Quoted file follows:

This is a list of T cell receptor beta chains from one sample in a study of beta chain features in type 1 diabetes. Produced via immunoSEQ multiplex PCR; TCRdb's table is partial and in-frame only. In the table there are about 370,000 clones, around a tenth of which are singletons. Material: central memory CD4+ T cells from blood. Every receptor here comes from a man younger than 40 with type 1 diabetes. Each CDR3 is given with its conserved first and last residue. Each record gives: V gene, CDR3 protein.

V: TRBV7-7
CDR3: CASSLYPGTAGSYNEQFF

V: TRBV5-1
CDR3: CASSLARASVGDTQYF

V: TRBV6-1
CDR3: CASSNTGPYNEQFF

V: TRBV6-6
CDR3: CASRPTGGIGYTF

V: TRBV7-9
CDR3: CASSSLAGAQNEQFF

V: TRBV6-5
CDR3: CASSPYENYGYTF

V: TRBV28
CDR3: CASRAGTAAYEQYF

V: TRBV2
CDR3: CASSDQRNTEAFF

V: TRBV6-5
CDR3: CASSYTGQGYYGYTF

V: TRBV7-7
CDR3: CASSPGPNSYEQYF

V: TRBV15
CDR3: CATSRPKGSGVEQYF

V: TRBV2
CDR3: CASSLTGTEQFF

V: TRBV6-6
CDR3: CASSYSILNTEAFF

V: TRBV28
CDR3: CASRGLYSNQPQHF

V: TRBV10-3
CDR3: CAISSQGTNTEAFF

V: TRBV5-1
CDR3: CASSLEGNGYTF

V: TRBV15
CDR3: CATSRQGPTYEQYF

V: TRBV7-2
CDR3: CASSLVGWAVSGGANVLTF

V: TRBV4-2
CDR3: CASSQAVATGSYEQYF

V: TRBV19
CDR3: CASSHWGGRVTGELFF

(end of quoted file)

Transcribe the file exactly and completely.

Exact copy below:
This is a list of T cell receptor beta chains from one sample in a study of beta chain features in type 1 diabetes. Produced via immunoSEQ multiplex PCR; TCRdb's table is partial and in-frame only. In the table there are about 370,000 clones, around a tenth of which are singletons. Material: central memory CD4+ T cells from blood. Every receptor here comes from a man younger than 40 with type 1 diabetes. Each CDR3 is given with its conserved first and last residue. Each record gives: V gene, CDR3 protein.

V: TRBV7-7
CDR3: CASSLYPGTAGSYNEQFF

V: TRBV5-1
CDR3: CASSLARASVGDTQYF

V: TRBV6-1
CDR3: CASSNTGPYNEQFF

V: TRBV6-6
CDR3: CASRPTGGIGYTF

V: TRBV7-9
CDR3: CASSSLAGAQNEQFF

V: TRBV6-5
CDR3: CASSPYENYGYTF

V: TRBV28
CDR3: CASRAGTAAYEQYF

V: TRBV2
CDR3: CASSDQRNTEAFF

V: TRBV6-5
CDR3: CASSYTGQGYYGYTF

V: TRBV7-7
CDR3: CASSPGPNSYEQYF

V: TRBV15
CDR3: CATSRPKGSGVEQYF

V: TRBV2
CDR3: CASSLTGTEQFF

V: TRBV6-6
CDR3: CASSYSILNTEAFF

V: TRBV28
CDR3: CASRGLYSNQPQHF

V: TRBV10-3
CDR3: CAISSQGTNTEAFF

V: TRBV5-1
CDR3: CASSLEGNGYTF

V: TRBV15
CDR3: CATSRQGPTYEQYF

V: TRBV7-2
CDR3: CASSLVGWAVSGGANVLTF

V: TRBV4-2
CDR3: CASSQAVATGSYEQYF

V: TRBV19
CDR3: CASSHWGGRVTGELFF